just about to be published


Linda brought by my desk the 2009 Spring catalog of the Princeton Architectural Press. She really like the photo on the cover, a planting by Andrea Cochran, a San Francisco-based landscape architect and the subject of a new book, Andrea Chochran: Landscapes, which is just about to be published. (The project shown is the Ivy Street Roof Terrace Hayes Valley Roof Garden in San Francisco.)

You may recall that Linda is a quilter, and the cover design really looks quilt-like in the way it’s put together: blocks of different plantings (not just blocks of single kinds of plants), all assembled together so that one grouping of plants contrasts dramatically against another, like one patterned fabric in a quilt that’s been set against another. In fact the author of of the book describes Cochan’s work as “studies in repetition and order, orchestrations of movement in the landscape, and elements placed in geometric conversation”–which almost sounds like the principles operating behind many quilts.

Check out Andrea Cochran’s website for other examples of her strong, linear landscape designs.

Thumbing through the catalog I ran across another title that made me stop for a closer look, Bamboo Fences, by Isao Yoshikawa and Osamu Suzuki. The catalog says that the book “provides a detailed look at the complex art of bamboo fence design in Japan, presenting these unique structures in over 250 photographs and line drawings. From the widely used ‘four-eyed fence’ (yotsume-gaki) and the fine ‘raincoat fence’ (mino-gaki) to the expensive ‘spicebush fence’ (kuromoji-gaki), these exquisite designs impress with their simple beauty, providing plenty of inspiration for your own bamboo fence.


“Author Isao Yoshikawa gives a brief overview of the history of bamboo fence building in Japan and classifies the different designs by type. A glossary provides explanation of Japanese fence names and structural terms.”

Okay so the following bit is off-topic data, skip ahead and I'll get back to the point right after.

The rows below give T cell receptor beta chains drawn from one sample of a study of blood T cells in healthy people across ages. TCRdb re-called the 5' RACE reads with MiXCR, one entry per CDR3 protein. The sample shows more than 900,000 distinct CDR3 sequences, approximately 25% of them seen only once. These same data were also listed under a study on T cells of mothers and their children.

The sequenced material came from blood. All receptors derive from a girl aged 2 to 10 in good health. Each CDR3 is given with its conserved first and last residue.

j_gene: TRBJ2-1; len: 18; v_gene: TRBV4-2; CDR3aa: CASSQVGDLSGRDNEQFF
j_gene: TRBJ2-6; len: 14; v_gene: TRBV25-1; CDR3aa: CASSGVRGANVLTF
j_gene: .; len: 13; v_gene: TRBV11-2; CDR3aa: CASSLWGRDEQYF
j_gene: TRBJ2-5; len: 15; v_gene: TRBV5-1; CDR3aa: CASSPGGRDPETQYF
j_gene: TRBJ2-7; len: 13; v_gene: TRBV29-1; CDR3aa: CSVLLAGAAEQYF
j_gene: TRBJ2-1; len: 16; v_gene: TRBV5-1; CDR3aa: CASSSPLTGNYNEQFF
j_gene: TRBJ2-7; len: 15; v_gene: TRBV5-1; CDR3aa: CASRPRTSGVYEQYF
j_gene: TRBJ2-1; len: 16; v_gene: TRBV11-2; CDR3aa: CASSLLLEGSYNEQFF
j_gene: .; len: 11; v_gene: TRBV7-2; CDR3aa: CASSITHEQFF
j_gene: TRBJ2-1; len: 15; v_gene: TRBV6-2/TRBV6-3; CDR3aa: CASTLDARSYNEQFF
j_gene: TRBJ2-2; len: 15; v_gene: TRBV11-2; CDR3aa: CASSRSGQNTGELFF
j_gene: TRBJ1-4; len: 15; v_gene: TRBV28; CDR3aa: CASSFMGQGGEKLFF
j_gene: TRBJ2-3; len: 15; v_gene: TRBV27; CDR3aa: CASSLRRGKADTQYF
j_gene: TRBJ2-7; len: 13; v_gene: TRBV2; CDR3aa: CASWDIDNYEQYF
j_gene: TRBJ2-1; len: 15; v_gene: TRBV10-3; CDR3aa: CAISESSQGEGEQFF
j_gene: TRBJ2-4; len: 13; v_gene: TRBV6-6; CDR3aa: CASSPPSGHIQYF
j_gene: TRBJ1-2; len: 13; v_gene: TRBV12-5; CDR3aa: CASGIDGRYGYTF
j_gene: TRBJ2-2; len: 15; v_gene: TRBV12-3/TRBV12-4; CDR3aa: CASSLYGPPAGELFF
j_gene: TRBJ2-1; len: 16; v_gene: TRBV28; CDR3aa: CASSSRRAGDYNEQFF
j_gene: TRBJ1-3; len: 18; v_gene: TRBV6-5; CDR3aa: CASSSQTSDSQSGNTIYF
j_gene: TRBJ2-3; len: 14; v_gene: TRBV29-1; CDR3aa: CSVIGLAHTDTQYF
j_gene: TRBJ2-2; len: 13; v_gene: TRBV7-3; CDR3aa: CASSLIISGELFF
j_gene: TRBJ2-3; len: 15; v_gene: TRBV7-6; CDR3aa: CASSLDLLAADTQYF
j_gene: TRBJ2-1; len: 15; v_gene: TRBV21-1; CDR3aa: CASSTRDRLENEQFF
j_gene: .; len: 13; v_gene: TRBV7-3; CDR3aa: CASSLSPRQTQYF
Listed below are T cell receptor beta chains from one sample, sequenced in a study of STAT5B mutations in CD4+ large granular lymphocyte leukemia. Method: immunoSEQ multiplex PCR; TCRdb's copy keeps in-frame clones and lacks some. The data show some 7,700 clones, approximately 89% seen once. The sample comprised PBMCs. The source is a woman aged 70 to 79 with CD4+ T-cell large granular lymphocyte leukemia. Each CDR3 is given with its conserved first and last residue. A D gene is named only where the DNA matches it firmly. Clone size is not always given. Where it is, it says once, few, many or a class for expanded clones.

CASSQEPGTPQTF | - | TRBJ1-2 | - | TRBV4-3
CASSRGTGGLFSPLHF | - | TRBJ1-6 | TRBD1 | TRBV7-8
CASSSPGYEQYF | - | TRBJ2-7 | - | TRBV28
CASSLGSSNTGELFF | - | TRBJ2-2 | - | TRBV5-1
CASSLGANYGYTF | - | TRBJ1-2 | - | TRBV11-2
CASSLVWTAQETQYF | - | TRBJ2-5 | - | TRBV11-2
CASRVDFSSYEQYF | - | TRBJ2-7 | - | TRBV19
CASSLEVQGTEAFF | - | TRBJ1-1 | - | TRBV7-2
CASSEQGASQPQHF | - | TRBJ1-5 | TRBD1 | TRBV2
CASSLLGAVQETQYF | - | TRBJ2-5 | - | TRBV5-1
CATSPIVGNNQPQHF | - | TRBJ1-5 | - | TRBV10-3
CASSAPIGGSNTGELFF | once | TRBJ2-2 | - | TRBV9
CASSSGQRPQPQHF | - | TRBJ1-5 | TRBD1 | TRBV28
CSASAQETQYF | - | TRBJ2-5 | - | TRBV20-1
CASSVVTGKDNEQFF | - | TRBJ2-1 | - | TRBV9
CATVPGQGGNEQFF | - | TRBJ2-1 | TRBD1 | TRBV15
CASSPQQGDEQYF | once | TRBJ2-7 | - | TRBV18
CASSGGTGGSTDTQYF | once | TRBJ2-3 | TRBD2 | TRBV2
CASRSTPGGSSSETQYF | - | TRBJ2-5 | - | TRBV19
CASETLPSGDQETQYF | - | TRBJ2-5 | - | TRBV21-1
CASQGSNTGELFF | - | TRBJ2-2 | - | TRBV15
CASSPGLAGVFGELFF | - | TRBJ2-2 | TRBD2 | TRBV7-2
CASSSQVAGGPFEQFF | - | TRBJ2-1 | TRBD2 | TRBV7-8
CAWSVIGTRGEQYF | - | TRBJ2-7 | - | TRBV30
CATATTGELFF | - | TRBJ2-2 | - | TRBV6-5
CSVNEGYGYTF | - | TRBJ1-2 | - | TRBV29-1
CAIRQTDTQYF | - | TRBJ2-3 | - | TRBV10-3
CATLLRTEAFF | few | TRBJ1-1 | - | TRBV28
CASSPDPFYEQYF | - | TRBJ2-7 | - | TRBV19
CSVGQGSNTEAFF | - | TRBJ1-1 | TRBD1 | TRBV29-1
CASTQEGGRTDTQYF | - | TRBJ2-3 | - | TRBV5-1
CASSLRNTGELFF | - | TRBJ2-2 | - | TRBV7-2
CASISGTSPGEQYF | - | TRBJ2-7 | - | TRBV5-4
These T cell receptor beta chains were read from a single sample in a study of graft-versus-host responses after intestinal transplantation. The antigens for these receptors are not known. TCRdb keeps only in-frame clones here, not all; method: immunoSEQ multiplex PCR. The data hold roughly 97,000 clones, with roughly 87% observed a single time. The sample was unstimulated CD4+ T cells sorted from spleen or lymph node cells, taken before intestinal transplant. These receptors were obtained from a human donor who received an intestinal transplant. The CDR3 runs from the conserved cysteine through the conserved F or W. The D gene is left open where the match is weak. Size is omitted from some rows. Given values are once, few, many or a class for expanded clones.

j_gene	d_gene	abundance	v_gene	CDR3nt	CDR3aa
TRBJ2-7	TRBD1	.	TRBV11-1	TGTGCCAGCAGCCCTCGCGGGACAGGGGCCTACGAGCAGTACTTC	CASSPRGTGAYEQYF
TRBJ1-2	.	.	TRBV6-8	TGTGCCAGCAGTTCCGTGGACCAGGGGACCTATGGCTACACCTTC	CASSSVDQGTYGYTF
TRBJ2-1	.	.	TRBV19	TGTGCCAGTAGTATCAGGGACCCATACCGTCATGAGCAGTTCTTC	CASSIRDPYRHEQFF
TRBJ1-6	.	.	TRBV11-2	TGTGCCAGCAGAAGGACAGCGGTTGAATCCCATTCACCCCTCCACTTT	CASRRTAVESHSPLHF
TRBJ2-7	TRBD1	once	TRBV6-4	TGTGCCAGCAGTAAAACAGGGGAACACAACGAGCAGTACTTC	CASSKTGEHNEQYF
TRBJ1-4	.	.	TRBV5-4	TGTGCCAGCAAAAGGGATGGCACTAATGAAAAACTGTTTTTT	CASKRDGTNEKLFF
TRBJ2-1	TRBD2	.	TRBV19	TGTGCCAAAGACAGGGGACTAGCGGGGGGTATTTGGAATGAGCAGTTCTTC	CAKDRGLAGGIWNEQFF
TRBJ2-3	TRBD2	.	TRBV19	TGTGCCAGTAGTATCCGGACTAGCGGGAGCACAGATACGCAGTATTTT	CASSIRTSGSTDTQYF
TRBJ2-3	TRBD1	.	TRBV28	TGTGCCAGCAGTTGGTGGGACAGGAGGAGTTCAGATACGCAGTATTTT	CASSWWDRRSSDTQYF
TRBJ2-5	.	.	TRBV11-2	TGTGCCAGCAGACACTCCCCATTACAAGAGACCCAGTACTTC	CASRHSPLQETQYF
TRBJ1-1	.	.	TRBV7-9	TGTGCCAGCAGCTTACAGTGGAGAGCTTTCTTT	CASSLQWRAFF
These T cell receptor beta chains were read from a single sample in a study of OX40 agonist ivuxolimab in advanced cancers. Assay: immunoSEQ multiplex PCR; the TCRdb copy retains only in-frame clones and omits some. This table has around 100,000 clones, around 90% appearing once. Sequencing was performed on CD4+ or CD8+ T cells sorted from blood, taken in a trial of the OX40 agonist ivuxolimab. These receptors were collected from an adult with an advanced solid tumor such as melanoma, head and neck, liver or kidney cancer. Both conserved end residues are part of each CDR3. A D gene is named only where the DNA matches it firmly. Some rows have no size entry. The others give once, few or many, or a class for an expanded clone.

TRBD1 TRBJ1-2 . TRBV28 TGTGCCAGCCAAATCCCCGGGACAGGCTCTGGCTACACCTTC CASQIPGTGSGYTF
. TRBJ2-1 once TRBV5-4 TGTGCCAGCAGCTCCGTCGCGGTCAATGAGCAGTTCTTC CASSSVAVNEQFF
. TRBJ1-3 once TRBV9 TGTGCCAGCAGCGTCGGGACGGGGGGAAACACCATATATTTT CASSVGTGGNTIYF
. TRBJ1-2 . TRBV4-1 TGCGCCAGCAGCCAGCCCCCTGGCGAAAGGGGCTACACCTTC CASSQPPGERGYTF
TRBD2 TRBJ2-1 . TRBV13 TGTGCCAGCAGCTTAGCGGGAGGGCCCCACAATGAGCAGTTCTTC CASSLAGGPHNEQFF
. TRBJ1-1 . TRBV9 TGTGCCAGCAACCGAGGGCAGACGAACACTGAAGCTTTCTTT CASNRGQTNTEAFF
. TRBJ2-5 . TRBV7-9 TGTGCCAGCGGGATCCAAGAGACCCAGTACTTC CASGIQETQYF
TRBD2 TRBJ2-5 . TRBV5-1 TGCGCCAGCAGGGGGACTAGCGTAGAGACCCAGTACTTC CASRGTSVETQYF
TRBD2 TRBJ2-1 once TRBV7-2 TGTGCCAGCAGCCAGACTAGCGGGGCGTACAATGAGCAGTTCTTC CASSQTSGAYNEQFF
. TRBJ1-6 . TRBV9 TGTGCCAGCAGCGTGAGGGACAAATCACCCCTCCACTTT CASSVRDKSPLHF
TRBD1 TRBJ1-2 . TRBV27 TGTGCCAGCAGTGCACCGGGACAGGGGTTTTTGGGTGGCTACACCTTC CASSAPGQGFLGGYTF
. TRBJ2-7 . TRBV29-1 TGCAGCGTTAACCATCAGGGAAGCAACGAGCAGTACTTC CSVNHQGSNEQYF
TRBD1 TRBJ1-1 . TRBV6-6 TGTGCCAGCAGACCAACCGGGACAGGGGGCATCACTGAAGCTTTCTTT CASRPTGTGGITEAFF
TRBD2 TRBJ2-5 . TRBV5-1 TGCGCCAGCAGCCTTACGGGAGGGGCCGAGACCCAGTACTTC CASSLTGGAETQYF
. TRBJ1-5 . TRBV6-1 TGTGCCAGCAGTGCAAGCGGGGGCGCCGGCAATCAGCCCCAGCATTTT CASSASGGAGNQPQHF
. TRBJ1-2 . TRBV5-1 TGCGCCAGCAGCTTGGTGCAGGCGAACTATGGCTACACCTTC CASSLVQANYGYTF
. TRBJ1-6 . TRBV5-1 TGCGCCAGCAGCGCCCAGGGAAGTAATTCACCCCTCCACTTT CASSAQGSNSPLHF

Of course, fences like this probably wouldn’t work so well if your house is in the Tudor or Spanish taste. Unless of course you want your home to develop a “home store Gothic” look that one writer called the look that suburban houses accrue over time as their owners buy whatever strikes their fancy at the local Home Depot, historical accuracy and style be damned.


But imagine these around a clean-lined modern house. In fact, Richard Neutra was known to like his glass-walled homes to look out on a Japanese-styled landscape. And some of the more geometric versions might even look amazing behind a landscape designed the the subject of the first book….


Above: Images from the book, photographed by Osamu Suzuki.

5 thoughts on “just about to be published”

  1. Those fences are amazing. I love the way the bottom one has rails that seem to float along the length of the fence. Wondering if there is an “X” on the otherside to help position it or if it really just floats along. Very cool.

  2. Hi James,
    What a beautiful post. I enjoyed looking at her website. I loved the images of the bamboo fences. Great book recommendations.
    Best regards,

  3. Mary Ann, Karen, Philip–I’m glad you enjoyed the fences. They’re so refreshing compared to most fences I’ve seen. And as for the fence floating in front of the bamboo grove, that one’s so poetic for me, the fallen and cut timber placed next to bamboo in the full flush of growth, before and after. The construction details all look effortless, hidden from view as they are.

    And Philip–I think that Andrea Cochran’s work is a fresh take on modern landscape design that respects its living materials better than most.

  4. James, what a fascinating couple of items. The bamboo fences are as elegant as they can be. Indeed, “the fence” gets pretty boring locally. So much repetitious sameness between the modern tracts gives more an appearance of conformity than of expression. That’s almost bizarre, since I have encountered so many people who are fundamentally creative inside the fences. (Having said that, I know some who paid elaborate attention to their fences, to which one must tip their hat hugely.)

    Andrea Cochran is simply a visionary designer. The ability to create life from straight planes and hard, spare angles is an incredible gift. It opens the mind and represents an “art” in the truest sense. Very cool post, James, thanks!

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